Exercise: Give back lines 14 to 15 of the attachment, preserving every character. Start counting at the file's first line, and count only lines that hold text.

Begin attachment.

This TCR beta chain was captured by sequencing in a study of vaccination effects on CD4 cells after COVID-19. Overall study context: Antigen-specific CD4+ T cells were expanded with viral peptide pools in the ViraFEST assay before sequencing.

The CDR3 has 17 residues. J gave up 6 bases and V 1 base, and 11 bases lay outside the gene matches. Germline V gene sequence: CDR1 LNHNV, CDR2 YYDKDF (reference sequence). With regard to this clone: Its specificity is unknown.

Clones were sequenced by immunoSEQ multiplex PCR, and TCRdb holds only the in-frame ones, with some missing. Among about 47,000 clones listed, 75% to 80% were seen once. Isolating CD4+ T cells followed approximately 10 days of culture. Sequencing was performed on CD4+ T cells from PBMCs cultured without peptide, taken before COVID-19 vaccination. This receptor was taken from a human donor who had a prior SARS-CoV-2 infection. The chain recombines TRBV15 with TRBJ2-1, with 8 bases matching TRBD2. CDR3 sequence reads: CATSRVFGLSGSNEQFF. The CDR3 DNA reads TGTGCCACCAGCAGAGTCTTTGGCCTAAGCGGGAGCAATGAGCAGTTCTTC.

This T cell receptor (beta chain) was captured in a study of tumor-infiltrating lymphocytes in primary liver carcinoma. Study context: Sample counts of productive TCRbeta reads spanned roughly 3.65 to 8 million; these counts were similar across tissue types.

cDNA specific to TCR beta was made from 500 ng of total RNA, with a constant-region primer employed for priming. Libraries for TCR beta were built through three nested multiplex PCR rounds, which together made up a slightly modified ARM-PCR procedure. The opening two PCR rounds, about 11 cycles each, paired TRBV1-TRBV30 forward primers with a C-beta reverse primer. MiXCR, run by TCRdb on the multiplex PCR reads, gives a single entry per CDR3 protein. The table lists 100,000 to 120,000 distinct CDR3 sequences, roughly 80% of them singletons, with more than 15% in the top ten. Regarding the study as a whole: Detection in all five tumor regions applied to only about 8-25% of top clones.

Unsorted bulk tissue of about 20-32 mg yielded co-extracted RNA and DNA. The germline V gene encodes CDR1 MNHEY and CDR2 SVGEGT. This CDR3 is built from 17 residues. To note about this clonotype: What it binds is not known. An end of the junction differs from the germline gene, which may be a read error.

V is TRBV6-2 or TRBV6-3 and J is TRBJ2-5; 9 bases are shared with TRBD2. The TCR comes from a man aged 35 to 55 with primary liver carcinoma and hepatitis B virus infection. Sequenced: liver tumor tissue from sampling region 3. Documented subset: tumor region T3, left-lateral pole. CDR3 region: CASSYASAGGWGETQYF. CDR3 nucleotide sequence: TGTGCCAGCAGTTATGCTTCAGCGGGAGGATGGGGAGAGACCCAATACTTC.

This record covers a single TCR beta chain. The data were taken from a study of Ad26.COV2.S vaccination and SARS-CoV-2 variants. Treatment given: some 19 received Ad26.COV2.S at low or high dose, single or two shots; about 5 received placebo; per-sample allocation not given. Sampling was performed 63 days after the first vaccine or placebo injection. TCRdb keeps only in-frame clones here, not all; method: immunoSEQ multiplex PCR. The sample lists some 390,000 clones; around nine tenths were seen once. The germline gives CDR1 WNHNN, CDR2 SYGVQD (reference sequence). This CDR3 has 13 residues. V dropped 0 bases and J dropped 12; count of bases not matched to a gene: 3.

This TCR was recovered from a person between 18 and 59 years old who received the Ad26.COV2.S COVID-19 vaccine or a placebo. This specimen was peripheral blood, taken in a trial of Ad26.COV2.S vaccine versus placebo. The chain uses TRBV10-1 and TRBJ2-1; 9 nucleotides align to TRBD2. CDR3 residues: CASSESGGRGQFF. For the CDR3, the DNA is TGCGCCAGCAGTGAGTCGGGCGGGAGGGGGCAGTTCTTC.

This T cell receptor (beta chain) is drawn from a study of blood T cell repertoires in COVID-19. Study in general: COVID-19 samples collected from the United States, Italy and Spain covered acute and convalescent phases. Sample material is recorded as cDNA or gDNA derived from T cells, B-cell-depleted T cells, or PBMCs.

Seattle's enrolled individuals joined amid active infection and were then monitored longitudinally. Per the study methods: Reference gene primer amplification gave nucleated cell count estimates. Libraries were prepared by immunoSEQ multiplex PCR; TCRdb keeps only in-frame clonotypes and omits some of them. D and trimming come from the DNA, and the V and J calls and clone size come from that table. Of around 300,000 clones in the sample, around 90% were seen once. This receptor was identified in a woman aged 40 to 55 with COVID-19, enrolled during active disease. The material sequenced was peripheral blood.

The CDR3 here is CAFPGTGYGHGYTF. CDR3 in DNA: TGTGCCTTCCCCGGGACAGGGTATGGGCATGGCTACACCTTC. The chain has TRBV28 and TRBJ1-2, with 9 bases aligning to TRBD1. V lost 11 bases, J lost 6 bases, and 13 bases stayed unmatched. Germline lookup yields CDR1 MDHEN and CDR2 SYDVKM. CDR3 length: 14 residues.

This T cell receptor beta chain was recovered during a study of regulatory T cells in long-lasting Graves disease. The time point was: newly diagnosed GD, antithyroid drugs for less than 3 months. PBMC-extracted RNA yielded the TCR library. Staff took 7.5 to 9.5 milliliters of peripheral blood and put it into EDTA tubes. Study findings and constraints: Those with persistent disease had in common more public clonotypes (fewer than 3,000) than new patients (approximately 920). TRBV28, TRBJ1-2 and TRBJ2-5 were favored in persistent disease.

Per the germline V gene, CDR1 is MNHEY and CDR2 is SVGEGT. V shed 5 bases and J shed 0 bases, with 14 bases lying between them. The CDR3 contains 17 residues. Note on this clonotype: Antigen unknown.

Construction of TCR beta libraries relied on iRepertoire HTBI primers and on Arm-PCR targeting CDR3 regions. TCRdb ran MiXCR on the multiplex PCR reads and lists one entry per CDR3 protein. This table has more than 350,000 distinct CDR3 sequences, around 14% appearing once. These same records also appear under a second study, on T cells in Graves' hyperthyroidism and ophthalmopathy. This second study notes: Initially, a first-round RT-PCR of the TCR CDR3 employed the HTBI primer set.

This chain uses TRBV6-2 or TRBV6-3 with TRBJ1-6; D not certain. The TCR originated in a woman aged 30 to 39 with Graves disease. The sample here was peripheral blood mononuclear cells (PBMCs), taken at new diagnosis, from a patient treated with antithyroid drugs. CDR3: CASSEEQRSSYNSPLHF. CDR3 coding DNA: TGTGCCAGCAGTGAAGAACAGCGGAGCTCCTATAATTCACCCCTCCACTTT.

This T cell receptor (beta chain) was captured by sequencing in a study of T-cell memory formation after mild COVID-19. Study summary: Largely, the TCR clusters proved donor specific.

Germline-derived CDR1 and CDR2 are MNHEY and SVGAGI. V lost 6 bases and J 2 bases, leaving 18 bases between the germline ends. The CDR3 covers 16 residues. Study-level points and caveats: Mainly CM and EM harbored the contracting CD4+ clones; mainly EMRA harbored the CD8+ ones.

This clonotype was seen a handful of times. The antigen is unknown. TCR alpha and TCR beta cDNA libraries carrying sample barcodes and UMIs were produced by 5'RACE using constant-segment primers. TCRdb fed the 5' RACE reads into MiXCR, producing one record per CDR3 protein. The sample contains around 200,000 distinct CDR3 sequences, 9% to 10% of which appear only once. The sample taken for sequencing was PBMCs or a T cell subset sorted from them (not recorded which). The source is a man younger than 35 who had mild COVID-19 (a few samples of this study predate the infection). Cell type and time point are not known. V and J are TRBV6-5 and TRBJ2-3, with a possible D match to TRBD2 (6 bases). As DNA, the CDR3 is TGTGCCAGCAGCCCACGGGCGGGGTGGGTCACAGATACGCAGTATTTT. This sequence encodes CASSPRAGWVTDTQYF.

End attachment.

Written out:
Per the germline V gene, CDR1 is MNHEY and CDR2 is SVGEGT. V shed 5 bases and J shed 0 bases, with 14 bases lying between them. The CDR3 contains 17 residues. Note on this clonotype: Antigen unknown.

Construction of TCR beta libraries relied on iRepertoire HTBI primers and on Arm-PCR targeting CDR3 regions. TCRdb ran MiXCR on the multiplex PCR reads and lists one entry per CDR3 protein. This table has more than 350,000 distinct CDR3 sequences, around 14% appearing once. These same records also appear under a second study, on T cells in Graves' hyperthyroidism and ophthalmopathy. This second study notes: Initially, a first-round RT-PCR of the TCR CDR3 employed the HTBI primer set.